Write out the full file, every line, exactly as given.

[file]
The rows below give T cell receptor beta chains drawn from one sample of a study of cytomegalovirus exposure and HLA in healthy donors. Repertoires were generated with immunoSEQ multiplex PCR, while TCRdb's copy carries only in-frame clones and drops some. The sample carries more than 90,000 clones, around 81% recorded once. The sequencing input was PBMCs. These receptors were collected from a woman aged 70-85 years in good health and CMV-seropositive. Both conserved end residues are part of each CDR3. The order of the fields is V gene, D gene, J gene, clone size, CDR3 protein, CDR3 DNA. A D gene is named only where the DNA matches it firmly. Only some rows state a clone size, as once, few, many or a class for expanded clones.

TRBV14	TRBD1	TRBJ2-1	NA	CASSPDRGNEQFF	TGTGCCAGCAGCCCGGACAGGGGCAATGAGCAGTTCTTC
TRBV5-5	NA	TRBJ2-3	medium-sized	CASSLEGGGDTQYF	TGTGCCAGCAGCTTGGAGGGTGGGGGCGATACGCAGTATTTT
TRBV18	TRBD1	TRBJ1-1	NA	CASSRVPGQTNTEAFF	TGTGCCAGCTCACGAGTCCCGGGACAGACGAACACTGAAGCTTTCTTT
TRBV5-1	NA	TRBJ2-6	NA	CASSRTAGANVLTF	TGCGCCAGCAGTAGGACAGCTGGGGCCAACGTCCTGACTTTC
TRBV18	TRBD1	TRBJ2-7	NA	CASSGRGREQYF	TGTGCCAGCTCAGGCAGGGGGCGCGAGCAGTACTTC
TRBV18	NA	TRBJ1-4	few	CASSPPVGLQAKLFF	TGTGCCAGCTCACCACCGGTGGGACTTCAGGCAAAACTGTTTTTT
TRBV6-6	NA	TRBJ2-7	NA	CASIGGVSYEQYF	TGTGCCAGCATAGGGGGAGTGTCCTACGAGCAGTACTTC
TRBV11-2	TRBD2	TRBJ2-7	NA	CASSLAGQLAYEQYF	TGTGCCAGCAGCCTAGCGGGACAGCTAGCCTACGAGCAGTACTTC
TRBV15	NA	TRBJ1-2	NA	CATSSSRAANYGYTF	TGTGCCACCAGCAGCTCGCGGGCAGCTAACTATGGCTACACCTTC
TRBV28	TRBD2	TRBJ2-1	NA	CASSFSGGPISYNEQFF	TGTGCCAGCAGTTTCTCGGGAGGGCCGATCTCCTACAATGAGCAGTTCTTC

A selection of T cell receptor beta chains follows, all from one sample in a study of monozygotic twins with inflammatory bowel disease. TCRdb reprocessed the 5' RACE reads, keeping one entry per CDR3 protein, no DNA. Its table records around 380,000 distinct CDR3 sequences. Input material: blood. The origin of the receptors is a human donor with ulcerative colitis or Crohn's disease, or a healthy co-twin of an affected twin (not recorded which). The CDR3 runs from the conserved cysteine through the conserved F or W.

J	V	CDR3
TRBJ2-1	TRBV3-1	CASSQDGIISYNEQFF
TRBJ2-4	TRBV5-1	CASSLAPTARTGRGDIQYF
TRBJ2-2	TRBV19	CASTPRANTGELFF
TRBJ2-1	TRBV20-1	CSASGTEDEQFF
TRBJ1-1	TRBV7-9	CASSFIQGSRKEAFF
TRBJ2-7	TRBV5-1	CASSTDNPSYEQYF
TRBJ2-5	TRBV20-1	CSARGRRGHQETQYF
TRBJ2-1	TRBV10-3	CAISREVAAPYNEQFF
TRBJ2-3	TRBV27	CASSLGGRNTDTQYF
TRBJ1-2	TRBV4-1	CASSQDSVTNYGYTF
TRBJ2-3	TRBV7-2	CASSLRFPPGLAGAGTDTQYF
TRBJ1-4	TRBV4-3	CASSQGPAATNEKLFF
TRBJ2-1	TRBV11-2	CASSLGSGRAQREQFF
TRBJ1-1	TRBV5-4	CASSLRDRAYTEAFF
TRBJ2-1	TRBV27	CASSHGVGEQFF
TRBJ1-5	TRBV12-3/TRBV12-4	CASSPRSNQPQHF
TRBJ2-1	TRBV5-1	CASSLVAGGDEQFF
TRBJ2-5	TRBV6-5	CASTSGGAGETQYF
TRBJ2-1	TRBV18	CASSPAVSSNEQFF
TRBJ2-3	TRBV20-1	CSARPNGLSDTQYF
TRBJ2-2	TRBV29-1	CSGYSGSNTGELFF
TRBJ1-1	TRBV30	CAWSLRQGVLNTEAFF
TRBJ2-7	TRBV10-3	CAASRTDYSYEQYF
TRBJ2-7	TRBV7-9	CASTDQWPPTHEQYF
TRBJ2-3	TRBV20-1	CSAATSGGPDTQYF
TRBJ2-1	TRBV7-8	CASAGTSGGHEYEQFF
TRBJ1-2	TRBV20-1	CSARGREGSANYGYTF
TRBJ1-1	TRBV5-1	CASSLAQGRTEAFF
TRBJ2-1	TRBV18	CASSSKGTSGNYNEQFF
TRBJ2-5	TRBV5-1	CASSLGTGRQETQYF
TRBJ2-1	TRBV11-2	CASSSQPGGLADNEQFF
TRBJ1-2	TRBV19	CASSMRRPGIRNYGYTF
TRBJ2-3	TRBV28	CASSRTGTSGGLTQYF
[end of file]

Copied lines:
The rows below give T cell receptor beta chains drawn from one sample of a study of cytomegalovirus exposure and HLA in healthy donors. Repertoires were generated with immunoSEQ multiplex PCR, while TCRdb's copy carries only in-frame clones and drops some. The sample carries more than 90,000 clones, around 81% recorded once. The sequencing input was PBMCs. These receptors were collected from a woman aged 70-85 years in good health and CMV-seropositive. Both conserved end residues are part of each CDR3. The order of the fields is V gene, D gene, J gene, clone size, CDR3 protein, CDR3 DNA. A D gene is named only where the DNA matches it firmly. Only some rows state a clone size, as once, few, many or a class for expanded clones.

TRBV14	TRBD1	TRBJ2-1	NA	CASSPDRGNEQFF	TGTGCCAGCAGCCCGGACAGGGGCAATGAGCAGTTCTTC
TRBV5-5	NA	TRBJ2-3	medium-sized	CASSLEGGGDTQYF	TGTGCCAGCAGCTTGGAGGGTGGGGGCGATACGCAGTATTTT
TRBV18	TRBD1	TRBJ1-1	NA	CASSRVPGQTNTEAFF	TGTGCCAGCTCACGAGTCCCGGGACAGACGAACACTGAAGCTTTCTTT
TRBV5-1	NA	TRBJ2-6	NA	CASSRTAGANVLTF	TGCGCCAGCAGTAGGACAGCTGGGGCCAACGTCCTGACTTTC
TRBV18	TRBD1	TRBJ2-7	NA	CASSGRGREQYF	TGTGCCAGCTCAGGCAGGGGGCGCGAGCAGTACTTC
TRBV18	NA	TRBJ1-4	few	CASSPPVGLQAKLFF	TGTGCCAGCTCACCACCGGTGGGACTTCAGGCAAAACTGTTTTTT
TRBV6-6	NA	TRBJ2-7	NA	CASIGGVSYEQYF	TGTGCCAGCATAGGGGGAGTGTCCTACGAGCAGTACTTC
TRBV11-2	TRBD2	TRBJ2-7	NA	CASSLAGQLAYEQYF	TGTGCCAGCAGCCTAGCGGGACAGCTAGCCTACGAGCAGTACTTC
TRBV15	NA	TRBJ1-2	NA	CATSSSRAANYGYTF	TGTGCCACCAGCAGCTCGCGGGCAGCTAACTATGGCTACACCTTC
TRBV28	TRBD2	TRBJ2-1	NA	CASSFSGGPISYNEQFF	TGTGCCAGCAGTTTCTCGGGAGGGCCGATCTCCTACAATGAGCAGTTCTTC

A selection of T cell receptor beta chains follows, all from one sample in a study of monozygotic twins with inflammatory bowel disease. TCRdb reprocessed the 5' RACE reads, keeping one entry per CDR3 protein, no DNA. Its table records around 380,000 distinct CDR3 sequences. Input material: blood. The origin of the receptors is a human donor with ulcerative colitis or Crohn's disease, or a healthy co-twin of an affected twin (not recorded which). The CDR3 runs from the conserved cysteine through the conserved F or W.

J	V	CDR3
TRBJ2-1	TRBV3-1	CASSQDGIISYNEQFF
TRBJ2-4	TRBV5-1	CASSLAPTARTGRGDIQYF
TRBJ2-2	TRBV19	CASTPRANTGELFF
TRBJ2-1	TRBV20-1	CSASGTEDEQFF
TRBJ1-1	TRBV7-9	CASSFIQGSRKEAFF
TRBJ2-7	TRBV5-1	CASSTDNPSYEQYF
TRBJ2-5	TRBV20-1	CSARGRRGHQETQYF
TRBJ2-1	TRBV10-3	CAISREVAAPYNEQFF
TRBJ2-3	TRBV27	CASSLGGRNTDTQYF
TRBJ1-2	TRBV4-1	CASSQDSVTNYGYTF
TRBJ2-3	TRBV7-2	CASSLRFPPGLAGAGTDTQYF
TRBJ1-4	TRBV4-3	CASSQGPAATNEKLFF
TRBJ2-1	TRBV11-2	CASSLGSGRAQREQFF
TRBJ1-1	TRBV5-4	CASSLRDRAYTEAFF
TRBJ2-1	TRBV27	CASSHGVGEQFF
TRBJ1-5	TRBV12-3/TRBV12-4	CASSPRSNQPQHF
TRBJ2-1	TRBV5-1	CASSLVAGGDEQFF
TRBJ2-5	TRBV6-5	CASTSGGAGETQYF
TRBJ2-1	TRBV18	CASSPAVSSNEQFF
TRBJ2-3	TRBV20-1	CSARPNGLSDTQYF
TRBJ2-2	TRBV29-1	CSGYSGSNTGELFF
TRBJ1-1	TRBV30	CAWSLRQGVLNTEAFF
TRBJ2-7	TRBV10-3	CAASRTDYSYEQYF
TRBJ2-7	TRBV7-9	CASTDQWPPTHEQYF
TRBJ2-3	TRBV20-1	CSAATSGGPDTQYF
TRBJ2-1	TRBV7-8	CASAGTSGGHEYEQFF
TRBJ1-2	TRBV20-1	CSARGREGSANYGYTF
TRBJ1-1	TRBV5-1	CASSLAQGRTEAFF
TRBJ2-1	TRBV18	CASSSKGTSGNYNEQFF
TRBJ2-5	TRBV5-1	CASSLGTGRQETQYF
TRBJ2-1	TRBV11-2	CASSSQPGGLADNEQFF
TRBJ1-2	TRBV19	CASSMRRPGIRNYGYTF
TRBJ2-3	TRBV28	CASSRTGTSGGLTQYF